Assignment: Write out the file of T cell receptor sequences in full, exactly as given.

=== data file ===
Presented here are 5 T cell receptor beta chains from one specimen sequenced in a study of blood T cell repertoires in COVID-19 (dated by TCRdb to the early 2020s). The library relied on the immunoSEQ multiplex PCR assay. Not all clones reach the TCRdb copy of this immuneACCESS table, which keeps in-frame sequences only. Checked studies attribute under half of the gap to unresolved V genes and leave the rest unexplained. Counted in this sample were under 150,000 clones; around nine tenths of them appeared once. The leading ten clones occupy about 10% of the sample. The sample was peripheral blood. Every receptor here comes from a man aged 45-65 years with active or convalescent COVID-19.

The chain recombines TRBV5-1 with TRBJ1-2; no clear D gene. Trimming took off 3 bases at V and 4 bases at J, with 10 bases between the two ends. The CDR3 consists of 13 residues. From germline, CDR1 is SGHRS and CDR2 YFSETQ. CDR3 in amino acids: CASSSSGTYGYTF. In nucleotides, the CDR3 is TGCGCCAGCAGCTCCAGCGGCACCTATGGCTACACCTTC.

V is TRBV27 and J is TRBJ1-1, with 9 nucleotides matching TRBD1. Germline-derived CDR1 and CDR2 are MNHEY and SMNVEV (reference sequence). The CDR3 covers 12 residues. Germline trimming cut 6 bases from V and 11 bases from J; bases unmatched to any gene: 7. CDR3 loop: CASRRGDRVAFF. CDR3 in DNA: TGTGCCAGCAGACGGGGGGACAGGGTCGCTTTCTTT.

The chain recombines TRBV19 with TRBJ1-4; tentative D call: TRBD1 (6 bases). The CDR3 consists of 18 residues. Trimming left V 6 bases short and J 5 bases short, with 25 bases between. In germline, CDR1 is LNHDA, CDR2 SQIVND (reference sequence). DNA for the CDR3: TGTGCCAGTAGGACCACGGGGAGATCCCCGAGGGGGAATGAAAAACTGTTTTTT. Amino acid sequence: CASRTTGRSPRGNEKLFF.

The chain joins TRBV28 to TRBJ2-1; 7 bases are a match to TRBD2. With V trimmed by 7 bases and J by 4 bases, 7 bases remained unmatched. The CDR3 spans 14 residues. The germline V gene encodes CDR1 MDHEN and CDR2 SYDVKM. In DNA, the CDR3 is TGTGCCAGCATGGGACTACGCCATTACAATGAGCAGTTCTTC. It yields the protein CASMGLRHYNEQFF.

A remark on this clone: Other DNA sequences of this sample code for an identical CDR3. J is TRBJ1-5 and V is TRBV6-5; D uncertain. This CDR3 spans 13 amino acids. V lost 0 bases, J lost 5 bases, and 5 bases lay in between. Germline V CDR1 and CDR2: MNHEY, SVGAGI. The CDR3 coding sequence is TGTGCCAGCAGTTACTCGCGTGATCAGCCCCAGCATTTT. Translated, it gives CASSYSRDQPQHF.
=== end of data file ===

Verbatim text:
Presented here are 5 T cell receptor beta chains from one specimen sequenced in a study of blood T cell repertoires in COVID-19 (dated by TCRdb to the early 2020s). The library relied on the immunoSEQ multiplex PCR assay. Not all clones reach the TCRdb copy of this immuneACCESS table, which keeps in-frame sequences only. Checked studies attribute under half of the gap to unresolved V genes and leave the rest unexplained. Counted in this sample were under 150,000 clones; around nine tenths of them appeared once. The leading ten clones occupy about 10% of the sample. The sample was peripheral blood. Every receptor here comes from a man aged 45-65 years with active or convalescent COVID-19.

The chain recombines TRBV5-1 with TRBJ1-2; no clear D gene. Trimming took off 3 bases at V and 4 bases at J, with 10 bases between the two ends. The CDR3 consists of 13 residues. From germline, CDR1 is SGHRS and CDR2 YFSETQ. CDR3 in amino acids: CASSSSGTYGYTF. In nucleotides, the CDR3 is TGCGCCAGCAGCTCCAGCGGCACCTATGGCTACACCTTC.

V is TRBV27 and J is TRBJ1-1, with 9 nucleotides matching TRBD1. Germline-derived CDR1 and CDR2 are MNHEY and SMNVEV (reference sequence). The CDR3 covers 12 residues. Germline trimming cut 6 bases from V and 11 bases from J; bases unmatched to any gene: 7. CDR3 loop: CASRRGDRVAFF. CDR3 in DNA: TGTGCCAGCAGACGGGGGGACAGGGTCGCTTTCTTT.

The chain recombines TRBV19 with TRBJ1-4; tentative D call: TRBD1 (6 bases). The CDR3 consists of 18 residues. Trimming left V 6 bases short and J 5 bases short, with 25 bases between. In germline, CDR1 is LNHDA, CDR2 SQIVND (reference sequence). DNA for the CDR3: TGTGCCAGTAGGACCACGGGGAGATCCCCGAGGGGGAATGAAAAACTGTTTTTT. Amino acid sequence: CASRTTGRSPRGNEKLFF.

The chain joins TRBV28 to TRBJ2-1; 7 bases are a match to TRBD2. With V trimmed by 7 bases and J by 4 bases, 7 bases remained unmatched. The CDR3 spans 14 residues. The germline V gene encodes CDR1 MDHEN and CDR2 SYDVKM. In DNA, the CDR3 is TGTGCCAGCATGGGACTACGCCATTACAATGAGCAGTTCTTC. It yields the protein CASMGLRHYNEQFF.

A remark on this clone: Other DNA sequences of this sample code for an identical CDR3. J is TRBJ1-5 and V is TRBV6-5; D uncertain. This CDR3 spans 13 amino acids. V lost 0 bases, J lost 5 bases, and 5 bases lay in between. Germline V CDR1 and CDR2: MNHEY, SVGAGI. The CDR3 coding sequence is TGTGCCAGCAGTTACTCGCGTGATCAGCCCCAGCATTTT. Translated, it gives CASSYSRDQPQHF.